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Facebook joins the world’s largest start-up campus in Paris backed by a French billionaire

A computerized rendering of what the Station F campus will look like when it opens to the public in April 2017.
Station F
A computerized rendering of what the Station F campus will look like when it opens to the public in April 2017.

Facebook has joined a raft of major European venture capital firms and companies on the world's largest start-up campus which is based in Paris and backed by French billionaire Xavier Niel.

The campus, to be called Station F, will be housed in a 34,000 square meter former freight station that dates back to the 1920s. It will house up to 1,000 start-ups. Other major start-up campuses in the world include RocketSpace's area in San Francisco which has housed around 750 start-ups since opening in 2011, as well as a hub in Hyderabad, India, which will aim to incubate 5,000 start-ups over five years when it opens in 2018.

Roxanne Varza, the project's director, told CNBC on Monday that Station F will begin taking applications for start-ups and announced Facebook as a company that would be present on the campus.

Varza was not able to provide more details about Facebook's role, but said the company will give further details in the coming weeks.

Station F also announced that top venture capital funds Daphni, Ventech and Kima Ventures will have their offices on-site. Online retailer Vente-Privee is also running a start-up program on site.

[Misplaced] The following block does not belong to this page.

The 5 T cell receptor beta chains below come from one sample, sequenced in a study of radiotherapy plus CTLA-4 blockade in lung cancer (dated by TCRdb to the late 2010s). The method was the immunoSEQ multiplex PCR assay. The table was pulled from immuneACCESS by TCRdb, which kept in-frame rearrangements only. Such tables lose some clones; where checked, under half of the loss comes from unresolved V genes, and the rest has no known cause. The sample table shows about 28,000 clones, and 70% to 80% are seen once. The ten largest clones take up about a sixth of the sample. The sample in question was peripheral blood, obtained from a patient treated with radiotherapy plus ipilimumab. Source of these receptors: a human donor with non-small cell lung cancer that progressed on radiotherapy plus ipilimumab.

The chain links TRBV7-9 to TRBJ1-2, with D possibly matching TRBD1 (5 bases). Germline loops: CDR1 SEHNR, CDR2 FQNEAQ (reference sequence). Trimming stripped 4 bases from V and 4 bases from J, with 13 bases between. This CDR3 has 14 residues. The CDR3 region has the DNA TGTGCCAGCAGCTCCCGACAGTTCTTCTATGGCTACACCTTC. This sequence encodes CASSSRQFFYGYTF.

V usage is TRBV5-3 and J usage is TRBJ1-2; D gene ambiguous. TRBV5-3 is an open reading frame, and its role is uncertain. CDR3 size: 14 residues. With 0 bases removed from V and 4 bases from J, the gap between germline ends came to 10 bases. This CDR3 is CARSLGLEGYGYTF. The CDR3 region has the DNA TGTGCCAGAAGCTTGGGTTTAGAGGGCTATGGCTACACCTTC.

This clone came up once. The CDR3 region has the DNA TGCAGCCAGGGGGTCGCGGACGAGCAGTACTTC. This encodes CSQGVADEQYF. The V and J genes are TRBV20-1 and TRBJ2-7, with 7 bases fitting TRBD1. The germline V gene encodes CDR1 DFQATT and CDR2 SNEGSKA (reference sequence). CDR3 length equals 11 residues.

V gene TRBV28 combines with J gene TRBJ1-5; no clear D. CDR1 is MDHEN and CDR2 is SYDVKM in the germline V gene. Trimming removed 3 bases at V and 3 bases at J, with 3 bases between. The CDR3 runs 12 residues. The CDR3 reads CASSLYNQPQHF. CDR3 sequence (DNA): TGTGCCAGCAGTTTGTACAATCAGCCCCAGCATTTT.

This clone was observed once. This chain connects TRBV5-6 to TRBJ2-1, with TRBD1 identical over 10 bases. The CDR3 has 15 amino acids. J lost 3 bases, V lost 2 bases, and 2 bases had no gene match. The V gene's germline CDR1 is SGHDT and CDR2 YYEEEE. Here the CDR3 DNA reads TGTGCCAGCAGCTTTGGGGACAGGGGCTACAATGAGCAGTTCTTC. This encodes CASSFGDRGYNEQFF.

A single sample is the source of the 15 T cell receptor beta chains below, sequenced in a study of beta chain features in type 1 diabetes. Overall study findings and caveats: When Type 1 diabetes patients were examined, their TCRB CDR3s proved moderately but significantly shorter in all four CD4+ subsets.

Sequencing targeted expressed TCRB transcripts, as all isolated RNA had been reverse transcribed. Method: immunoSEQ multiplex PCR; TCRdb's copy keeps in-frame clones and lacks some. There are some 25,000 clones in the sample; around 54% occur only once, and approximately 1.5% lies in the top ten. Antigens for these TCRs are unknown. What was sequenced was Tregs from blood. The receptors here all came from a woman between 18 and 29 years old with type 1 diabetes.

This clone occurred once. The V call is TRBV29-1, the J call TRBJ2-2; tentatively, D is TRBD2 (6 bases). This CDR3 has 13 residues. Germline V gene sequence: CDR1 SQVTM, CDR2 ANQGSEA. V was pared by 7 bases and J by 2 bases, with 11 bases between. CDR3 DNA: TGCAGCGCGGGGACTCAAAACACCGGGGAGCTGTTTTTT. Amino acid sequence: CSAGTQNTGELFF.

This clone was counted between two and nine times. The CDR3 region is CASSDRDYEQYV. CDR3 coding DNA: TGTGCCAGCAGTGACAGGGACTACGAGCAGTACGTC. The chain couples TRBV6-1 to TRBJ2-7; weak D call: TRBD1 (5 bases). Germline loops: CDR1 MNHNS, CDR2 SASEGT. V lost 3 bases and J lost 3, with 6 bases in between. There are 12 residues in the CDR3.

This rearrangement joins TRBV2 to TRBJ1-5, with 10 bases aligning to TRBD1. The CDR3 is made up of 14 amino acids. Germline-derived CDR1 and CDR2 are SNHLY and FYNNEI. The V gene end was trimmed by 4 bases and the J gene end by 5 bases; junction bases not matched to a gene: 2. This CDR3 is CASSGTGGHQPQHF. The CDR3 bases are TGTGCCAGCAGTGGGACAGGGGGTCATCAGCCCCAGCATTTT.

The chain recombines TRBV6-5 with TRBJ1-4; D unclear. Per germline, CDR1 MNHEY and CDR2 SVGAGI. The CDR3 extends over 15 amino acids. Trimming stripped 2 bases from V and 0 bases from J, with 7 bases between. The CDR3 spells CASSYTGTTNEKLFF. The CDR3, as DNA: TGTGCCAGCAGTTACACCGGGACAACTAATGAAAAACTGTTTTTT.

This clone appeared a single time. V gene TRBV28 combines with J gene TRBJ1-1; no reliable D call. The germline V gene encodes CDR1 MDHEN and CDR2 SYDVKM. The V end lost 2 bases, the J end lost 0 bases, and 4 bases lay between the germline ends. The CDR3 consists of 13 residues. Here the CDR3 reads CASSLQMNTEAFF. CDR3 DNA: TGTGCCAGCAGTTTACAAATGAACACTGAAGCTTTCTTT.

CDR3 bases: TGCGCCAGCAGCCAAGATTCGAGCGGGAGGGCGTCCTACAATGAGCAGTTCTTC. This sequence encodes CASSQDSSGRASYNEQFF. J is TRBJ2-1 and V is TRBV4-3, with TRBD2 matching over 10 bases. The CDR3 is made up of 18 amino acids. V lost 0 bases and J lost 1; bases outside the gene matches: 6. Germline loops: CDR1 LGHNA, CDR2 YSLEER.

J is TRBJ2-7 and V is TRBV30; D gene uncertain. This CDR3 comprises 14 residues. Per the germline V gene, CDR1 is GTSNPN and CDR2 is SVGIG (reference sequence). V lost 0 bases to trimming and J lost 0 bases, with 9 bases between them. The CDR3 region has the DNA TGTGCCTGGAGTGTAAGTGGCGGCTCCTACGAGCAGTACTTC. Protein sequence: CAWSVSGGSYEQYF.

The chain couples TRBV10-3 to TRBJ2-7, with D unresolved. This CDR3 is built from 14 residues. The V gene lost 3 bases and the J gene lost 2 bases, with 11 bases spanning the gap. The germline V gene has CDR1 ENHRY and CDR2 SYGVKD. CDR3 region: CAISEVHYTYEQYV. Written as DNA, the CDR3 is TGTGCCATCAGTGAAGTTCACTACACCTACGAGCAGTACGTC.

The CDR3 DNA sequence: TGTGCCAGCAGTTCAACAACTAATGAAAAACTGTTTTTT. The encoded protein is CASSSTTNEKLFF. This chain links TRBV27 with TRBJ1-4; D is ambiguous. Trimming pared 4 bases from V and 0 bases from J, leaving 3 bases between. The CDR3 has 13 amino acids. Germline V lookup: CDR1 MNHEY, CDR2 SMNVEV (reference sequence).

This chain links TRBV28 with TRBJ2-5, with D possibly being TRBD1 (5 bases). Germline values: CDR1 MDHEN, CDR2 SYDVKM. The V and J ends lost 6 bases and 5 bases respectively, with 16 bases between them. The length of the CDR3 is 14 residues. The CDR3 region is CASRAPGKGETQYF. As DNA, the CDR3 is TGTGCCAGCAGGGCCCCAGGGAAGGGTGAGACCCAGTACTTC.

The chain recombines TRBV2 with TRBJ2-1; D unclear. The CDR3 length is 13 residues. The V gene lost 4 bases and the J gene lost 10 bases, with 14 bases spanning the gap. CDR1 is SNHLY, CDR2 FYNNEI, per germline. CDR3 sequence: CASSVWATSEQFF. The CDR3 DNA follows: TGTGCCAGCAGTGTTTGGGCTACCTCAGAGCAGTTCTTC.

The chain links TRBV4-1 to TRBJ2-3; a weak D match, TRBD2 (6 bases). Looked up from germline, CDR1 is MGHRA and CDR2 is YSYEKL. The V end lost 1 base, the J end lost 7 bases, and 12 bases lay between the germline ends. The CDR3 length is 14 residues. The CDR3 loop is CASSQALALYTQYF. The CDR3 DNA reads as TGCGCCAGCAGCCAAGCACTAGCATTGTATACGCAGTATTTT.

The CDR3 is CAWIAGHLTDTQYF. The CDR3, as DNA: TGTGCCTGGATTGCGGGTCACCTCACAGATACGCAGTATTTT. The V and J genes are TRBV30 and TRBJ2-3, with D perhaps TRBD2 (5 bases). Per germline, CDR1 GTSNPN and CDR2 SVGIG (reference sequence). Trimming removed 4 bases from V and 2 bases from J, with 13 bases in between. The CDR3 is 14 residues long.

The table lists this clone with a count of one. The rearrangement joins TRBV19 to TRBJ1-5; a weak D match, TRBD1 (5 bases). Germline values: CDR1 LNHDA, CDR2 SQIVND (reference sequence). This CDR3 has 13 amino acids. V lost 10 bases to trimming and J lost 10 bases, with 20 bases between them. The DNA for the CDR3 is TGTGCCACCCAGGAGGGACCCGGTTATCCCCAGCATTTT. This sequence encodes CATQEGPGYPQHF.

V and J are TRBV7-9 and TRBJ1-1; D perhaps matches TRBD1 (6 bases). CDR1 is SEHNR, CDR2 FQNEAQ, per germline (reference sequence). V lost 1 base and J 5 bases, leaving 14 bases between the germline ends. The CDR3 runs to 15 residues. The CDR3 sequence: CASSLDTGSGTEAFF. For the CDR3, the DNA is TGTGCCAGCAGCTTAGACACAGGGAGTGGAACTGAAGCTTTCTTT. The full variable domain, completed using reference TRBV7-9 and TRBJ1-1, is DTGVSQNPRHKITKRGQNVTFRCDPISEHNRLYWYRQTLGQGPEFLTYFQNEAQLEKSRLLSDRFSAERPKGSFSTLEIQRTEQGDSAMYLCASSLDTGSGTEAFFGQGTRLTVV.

Station F is still under construction. The building will open to the public in April 2017.
Sophie Robichon | Station F
Station F is still under construction. The building will open to the public in April 2017.

The campus will have over 3,000 desks, a number of private offices and meeting rooms, and a 360-person auditorium for events. It will also host a 1,000-seater restaurant and bar open 24 hours a day to the public.

Start-ups pay 195 euros per desk per month and are not tied into a contract. A company wanting to be on the campus can apply, with application reviewed by a team at Station F. Varza told CNBC that the start-ups need a minimum of a proof of concept of their product, and Station F will assess various criteria such as whether the company has been funded.

"I am hoping it will have a huge impact," Varza told CNBC in a phone interview on Monday.

"The reason Xavier wanted to build this is he could see lots of small players in Europe and Paris doing well, but nothing huge. He is famous with doing huge projects. And I think this is also one of the benefits of the space is finding these different components under the same roof."

Station F will also open a co-living space ten minutes away from the main campus that will be able to house 600 entrepreneurs. It is set to open in 2018.

"Housing in Paris is complicated and Niel is noticing in terms of pricing and paperwork it is not adapted to the needs of students. He wanted to make it adaptable for those entrepreneurs. It is very ambitious project," Varza said.


International project

Paris and France more broadly, has emerged as a major European technology hub in the past two years. Start-ups in the country have raised $2.74 billion so far this year, already eclipsing the 2015 figure of $1.68 billion, according to a report released by venture capital firm Atomic last week. The hopes is that this campus will not only benefit France but the broader European technology scene by attracting foreign companies as well.

"It's been amazing to see how many international companies are reaching out. We haven't had applications open yet but start-ups are contacting us every day. Most companies we get will be from outside of France," Varza told CNBC.